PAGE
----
sobota, prosince 30, 2006


Woo-hoo! I'm going to Prague for new year's with like 14 of my other exchange buddies. I'm excited. Sorry for not updating recently, but the past couple of days have been nothing other than sleeping until 11 and playing board games. Read it: winter break. So I leave tomorrow afternoon for Prague, and get back on the night of the 1st.

And something else. I know I'm crazy, but I've decided to take the SATs again. But hey, I'm taking them in Vienna. I mean, that's got to count for something.

středa, prosince 27, 2006


Helle, so I finally have some real pictures on the internet. There are lots. Most of them have been annotated so far, and they will be organized soon. The web addresses are:

I have right now like 1000 pictures, and each one holds about 500, meaning that more websites will come.

Have fun!

neděle, prosince 24, 2006

Vesele Vanoce!

Vesele Vanoce! So Christmas here is celebrated on the night of the 24th, with dinner and the tree and presents and everything. The tree was put up yesterday, and then today was the dinner at four (traditionally fried carp and potato salad; kind of like an american picnic). But I had fried chicken. And the kids had fish fingers. Only Babicka had carp. And then we went upstairs (the tree is in the kids room), and of course Jesizcek had brought the presents), and opened presents. Then it was over.

Overall, I have to say Christmas isn't all it's cracked up to be. I like the history of Hanukkah better.

středa, prosince 20, 2006

Snow....wait, what snow?

So I have just been informed by Lena, that all you people over there in Boulder/Louisville/Lafayette had a snow day today. So I though I would do a little czech weather report.


It's crazy. A bunch of people are cancelling Christmas plans to go to the mountains because there is no snow. Apparently the best place has 35cm of ARTIFICIAL snow.

This is crazy. And apparently Brno doesn't get as cold as Opava, nor does get as much snow. But I do get to go skiing (if there is ever snow; my family likes to ski).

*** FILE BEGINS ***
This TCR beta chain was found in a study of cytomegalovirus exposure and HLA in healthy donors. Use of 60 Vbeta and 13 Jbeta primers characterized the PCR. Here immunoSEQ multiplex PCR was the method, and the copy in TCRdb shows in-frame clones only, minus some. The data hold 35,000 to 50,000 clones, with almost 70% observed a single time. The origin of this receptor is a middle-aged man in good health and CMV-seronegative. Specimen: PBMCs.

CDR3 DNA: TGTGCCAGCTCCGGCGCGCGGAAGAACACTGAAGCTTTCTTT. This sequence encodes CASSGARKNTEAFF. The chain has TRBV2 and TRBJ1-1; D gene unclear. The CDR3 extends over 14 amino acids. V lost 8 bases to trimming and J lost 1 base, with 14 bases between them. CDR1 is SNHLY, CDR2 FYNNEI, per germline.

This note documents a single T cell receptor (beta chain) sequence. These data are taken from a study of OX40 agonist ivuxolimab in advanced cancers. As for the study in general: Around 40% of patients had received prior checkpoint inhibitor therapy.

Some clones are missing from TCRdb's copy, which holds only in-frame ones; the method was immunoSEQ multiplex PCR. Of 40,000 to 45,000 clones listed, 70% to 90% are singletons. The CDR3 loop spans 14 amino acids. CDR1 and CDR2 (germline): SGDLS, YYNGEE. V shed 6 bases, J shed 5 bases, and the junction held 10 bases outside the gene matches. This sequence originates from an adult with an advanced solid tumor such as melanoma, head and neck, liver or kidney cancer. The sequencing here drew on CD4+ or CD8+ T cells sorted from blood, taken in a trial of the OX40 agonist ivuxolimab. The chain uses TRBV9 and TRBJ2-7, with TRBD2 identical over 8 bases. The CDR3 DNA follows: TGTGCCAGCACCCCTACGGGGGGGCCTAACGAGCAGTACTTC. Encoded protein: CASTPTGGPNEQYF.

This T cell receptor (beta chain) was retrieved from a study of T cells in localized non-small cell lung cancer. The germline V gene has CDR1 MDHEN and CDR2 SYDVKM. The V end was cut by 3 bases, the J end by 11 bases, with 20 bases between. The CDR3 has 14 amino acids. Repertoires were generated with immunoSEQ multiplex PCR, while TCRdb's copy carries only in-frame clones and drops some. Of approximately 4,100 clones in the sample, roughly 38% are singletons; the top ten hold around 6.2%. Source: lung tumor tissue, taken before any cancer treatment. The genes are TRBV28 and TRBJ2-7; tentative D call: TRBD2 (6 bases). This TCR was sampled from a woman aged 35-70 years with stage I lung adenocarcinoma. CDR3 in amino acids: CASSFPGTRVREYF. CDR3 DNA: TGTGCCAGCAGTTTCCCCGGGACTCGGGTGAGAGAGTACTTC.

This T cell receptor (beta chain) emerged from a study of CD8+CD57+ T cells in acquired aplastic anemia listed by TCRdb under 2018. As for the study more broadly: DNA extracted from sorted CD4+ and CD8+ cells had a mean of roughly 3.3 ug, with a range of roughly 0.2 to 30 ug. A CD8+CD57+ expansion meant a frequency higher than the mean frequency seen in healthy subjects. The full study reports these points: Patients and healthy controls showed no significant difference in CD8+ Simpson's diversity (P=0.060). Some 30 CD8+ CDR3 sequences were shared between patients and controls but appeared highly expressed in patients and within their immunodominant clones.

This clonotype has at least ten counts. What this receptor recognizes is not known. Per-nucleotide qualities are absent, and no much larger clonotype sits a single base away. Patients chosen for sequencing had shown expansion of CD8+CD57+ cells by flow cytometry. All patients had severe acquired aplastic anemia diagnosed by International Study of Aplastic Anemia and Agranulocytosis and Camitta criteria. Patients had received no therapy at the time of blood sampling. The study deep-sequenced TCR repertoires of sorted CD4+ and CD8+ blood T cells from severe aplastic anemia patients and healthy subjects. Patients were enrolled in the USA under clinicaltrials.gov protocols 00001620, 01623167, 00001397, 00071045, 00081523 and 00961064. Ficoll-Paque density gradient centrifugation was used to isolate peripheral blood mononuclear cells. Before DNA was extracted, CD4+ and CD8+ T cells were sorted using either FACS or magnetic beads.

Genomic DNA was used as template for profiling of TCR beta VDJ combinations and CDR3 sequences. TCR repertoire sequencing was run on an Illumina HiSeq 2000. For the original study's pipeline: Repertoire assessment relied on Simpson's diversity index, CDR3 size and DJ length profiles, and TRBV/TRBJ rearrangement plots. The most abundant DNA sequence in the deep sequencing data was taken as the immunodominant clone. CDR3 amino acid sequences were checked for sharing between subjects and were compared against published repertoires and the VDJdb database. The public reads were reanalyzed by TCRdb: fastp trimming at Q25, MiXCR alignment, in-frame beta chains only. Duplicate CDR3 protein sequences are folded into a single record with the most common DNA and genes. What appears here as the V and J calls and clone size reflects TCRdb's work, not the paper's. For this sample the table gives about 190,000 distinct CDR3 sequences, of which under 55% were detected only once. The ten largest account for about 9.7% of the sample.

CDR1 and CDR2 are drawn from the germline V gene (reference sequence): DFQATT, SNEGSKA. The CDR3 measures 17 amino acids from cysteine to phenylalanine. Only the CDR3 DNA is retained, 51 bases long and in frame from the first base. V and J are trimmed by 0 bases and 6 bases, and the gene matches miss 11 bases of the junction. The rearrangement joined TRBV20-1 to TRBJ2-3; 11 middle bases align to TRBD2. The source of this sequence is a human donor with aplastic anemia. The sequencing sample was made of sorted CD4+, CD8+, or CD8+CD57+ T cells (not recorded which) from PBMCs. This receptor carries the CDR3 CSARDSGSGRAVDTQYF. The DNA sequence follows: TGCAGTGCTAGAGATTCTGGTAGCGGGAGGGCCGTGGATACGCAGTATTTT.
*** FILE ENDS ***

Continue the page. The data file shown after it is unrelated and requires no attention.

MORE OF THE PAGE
Mornings here have been around -1 or -2 (celcius), and a little bit warmer during the day.

New Family

So on Sunday, I went to my new family. I found out that I would be going on Sunday Saturday night.

Anyway, they live in a village of about 5,000 people about 25 km from Brno, where my school is (the same school that I started). There are parents, Dana and Martin, and two little boys, Radim (aged 6) and Vladan (aged 8).

So far things are going well. They are very nice, and I like them. The only thing I worry about is the distance from Brno, where my school, activities and hopefully most of my friends will be. There are buses going semi regularly, until about 11, which isn't too bad.

I will be sending out an email update within the week, with some more info, including the address (snail mail!)


Happy Hanukkah!

Sorry I haven't posted in awhile.

So, it is now (obviously) Hanukkah, and yes, I have been celebrating. The first night, I went to t the synagogue in Brno, which is nice. It is pretty small (not as small as Ostrava), and is a more orthodox synagogue. There are some families with small children, and I think three families from Israel.

It was a much different service than I am used to. The rabbi seemed to be rushing through everything, and mumbled the whole time. I am used to (and prefer) a more participatory service.

I went to the service with (I think) the boyfriend of the sister of the woman I was staying with. After the service, we walked back to the sister's house (like 45 minutes, in the cold), to do something there. There, we lit the menorah, and I attempted to make latkes without a recipie (they actually turned out pretty well, but they don't have applesauce here!). We played scrabble (not quite dreidel, but interesting in czech and english).

Lately, with my new family, I have been lighting the menorah, and attempting to explain the concept of Hanukkah in czech. I have given them geld (lovingly sent from my mommy), and then open my presents (also lovingly sent my by mommy!) alone.

There are very few Jews here, and for many people I am the first Jew that they have met. It is interesting to think that I may be the one that shapes people's opinions on Jews and Americans.

úterý, prosince 12, 2006

My first day of school in Brno

Yes, you read that right. Today was my first day of school in Brno. But no, that does not mean I have a new family, or that I will be living in Brno. It's more like something for me to do during the day instead of sleep late and wander around Brno. I guess it is a good thing.